Amtrak Apple

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The only time that I travel solo is when I travel for work. It gives me time to unwind and do things that I never seem to have time to do at home. I bring my Kindle and download some shows to my iPad - that, and staring out the window, can keep me content for quite some time.

However, there is one aspect of traveling solo that I definitely do not like as much: Seeing sights and partaking in experiences at my destination.
So, for me, an Amtrak trip is very enjoyable solo because I really like the time to just decompress. However, once I am at my destination I prefer to have a companion.
That's how I planned my solo trip, with the exception of Chicago and Portland, but I had friends at KC and Lamy to spend the days with.
 

Amtrak Apple

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I did my solo trip in coach and didn't really mind it. I was fortunate enough for the very long parts that I was by myself for most of the time - from Whitefish to St. Paul on the EB and from Dodge City to Lamy on the SWC. I only had one seatmate that was unbearable just because he was a fair bit larger than me and I was very squished by the window. I think I may be more adventuresome than some here. Perhaps it will change when I get older, but I really like the challenge of "camping" in coach. Or else I'm just cheap. :p
 

20th Century Rider

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Trust me - you can still travel coach when you get older ... I do

Don't know if I would say I'm "cheap" - I just can't afford a sleeper
But! But! But! I wish I was just 'middle aged!' Some of us in our 'old age' 70's are just chugging right along... backpacks n'all sitting in those coach seats. And calling it 'quality time.' 'Cause there isn't anything better than a train.

Let's continue this discussion when I'm in my 80's... providing there still are trains!;)🌈
 

20th Century Rider

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There is a back and forth kind-a-thing when traveling solo... which is mentioned frequently here... complete freedom to go to the SSL... or to nap... or whatever. But the converse is to have someone to share the adventure with.

Depending on the trip... I sometimes make friends with another traveler in the SSL and meet them on occasion during the trip. And once... but only once... I made friends with a couple from the Chicago area that I keep up with ... and it's been 4 years of this friendship. We send gifts to each other during the holidays... and have this hope that we will eventually get together once again.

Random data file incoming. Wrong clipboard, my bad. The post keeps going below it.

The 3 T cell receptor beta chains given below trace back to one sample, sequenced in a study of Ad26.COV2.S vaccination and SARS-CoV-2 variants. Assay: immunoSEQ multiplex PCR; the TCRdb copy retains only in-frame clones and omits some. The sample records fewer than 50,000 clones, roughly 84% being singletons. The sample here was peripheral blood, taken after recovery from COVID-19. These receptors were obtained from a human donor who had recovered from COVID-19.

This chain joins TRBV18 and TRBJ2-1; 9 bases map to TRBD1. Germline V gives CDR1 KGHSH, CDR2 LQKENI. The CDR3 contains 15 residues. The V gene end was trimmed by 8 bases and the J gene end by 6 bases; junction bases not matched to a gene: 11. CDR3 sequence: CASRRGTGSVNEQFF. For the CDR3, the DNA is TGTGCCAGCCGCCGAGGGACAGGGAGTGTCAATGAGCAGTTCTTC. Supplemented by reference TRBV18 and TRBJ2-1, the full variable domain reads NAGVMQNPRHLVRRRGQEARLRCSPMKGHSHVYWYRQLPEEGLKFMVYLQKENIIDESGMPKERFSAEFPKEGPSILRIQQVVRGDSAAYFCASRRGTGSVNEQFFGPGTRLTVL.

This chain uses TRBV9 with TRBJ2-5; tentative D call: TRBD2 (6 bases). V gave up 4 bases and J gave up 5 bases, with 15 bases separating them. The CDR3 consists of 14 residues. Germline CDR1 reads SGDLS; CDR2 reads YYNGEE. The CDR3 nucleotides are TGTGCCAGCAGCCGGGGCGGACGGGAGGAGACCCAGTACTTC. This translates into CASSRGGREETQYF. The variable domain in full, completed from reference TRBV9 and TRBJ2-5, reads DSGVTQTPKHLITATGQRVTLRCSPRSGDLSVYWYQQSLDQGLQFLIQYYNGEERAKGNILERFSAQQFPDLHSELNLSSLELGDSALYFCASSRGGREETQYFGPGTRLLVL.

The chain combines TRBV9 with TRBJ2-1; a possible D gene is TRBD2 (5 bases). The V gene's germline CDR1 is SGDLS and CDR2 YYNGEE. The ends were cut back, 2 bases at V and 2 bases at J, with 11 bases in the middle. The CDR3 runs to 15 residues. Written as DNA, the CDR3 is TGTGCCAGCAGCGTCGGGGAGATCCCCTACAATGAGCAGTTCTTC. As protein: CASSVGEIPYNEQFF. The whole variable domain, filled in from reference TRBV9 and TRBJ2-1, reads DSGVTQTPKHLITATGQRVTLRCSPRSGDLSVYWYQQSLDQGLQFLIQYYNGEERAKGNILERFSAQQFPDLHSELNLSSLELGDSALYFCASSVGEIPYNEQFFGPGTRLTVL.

Chance meetings and acquaintances become more of a challenge when there is no SSL and no communal dining... and no opportunity for sleeper passengers to mix with coach passengers.

So one takes a chance when they agree to travel with someone they don't know well... that in the close quarters of a roomette or bedroom... over the many days and hours of traveling together day and night... there may be incongruities.

Personally I have a hectic life where I live volunteering and working with lots and lots of people... so a getaway on a solo excursion seems to work well for me. If at any time I feel lonely during the trip I know there are lots of friends waiting when I return.

But I do enjoy reading and learning from other points of view... which constantly alters my viewpoint!
Soooo I do want to add something to what I shared regarding personal thoughts on how one travels...

To make a commitment for a journey with a travel partner... whether it be a friend, someone from this rail forum... or other... involves investment of time, experience, and obligation... on a specific journey and/or experience. One knows they'll be with another person throughout the trip. But unknown and difficult to forecast uncertainties may come with that.

When one decides to travel solo... the biggest risk is possible confrontation with isolation or loneliness... however that can be modified with attempts to connect with other passengers on the trip or texting on the cell phone.

This is the very bottom line... at the conclusion of the trip, how will you feel about the time and money you invested?

If there would have been disharmony or content with the travel partner... I would feel a sense that the trip was a loss or failure. However if there would have been times of 'too much solitude,' I'd still be smiling and looking forward to the next adventure.

I'll definitely put my name on that!

20th Century Rider

2oth Century Rider.jpg
 

Dan O

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My daughter traveled solo on a trip back in 2008 from Los Angeles to CT and back. (Actually I accompanied her to Chicago but she went the rest of the trip by herself.) She met her future husband on the return trip. They celebrated a few years ago traveling on the same train at the same time of the year.
 

Cal

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My daughter traveled solo on a trip back in 2008 from Los Angeles to CT and back. (Actually I accompanied her to Chicago but she went the rest of the trip by herself.) She met her future husband on the return trip. They celebrated a few years ago traveling on the same train at the same time of the year.
Stories like these make my heart happy.
 

Seaboard92

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I know exactly what you mean.

I once met a musician travelling with a 17th Century baroque cello. He said he would never fly with it because of the risk of it getting damaged. He had a two-bed roomette with one bed for himself and one for the cello.
Knowing my ground crews I would say that is a very smart choice. And that is what I love about the train you meet so many interesting people you wouldn't meet anywhere else. At every stop a little bit of America gets on and gets off. Unlike planes where everyone is going from point A to point B and you are mostly around people from your destination or origination (except regional flying because they are all going different places from one common point) you aren't meeting people fundamentally different than you. Where on the Empire Builder you have people traveling between two major metros like St. Paul and Chicago. And people traveling from small hamlets to a doctors appointment or to visit a family. You get a Dakota oil field worker next to a computer programer from Seattle. And that is a very special environment because of that.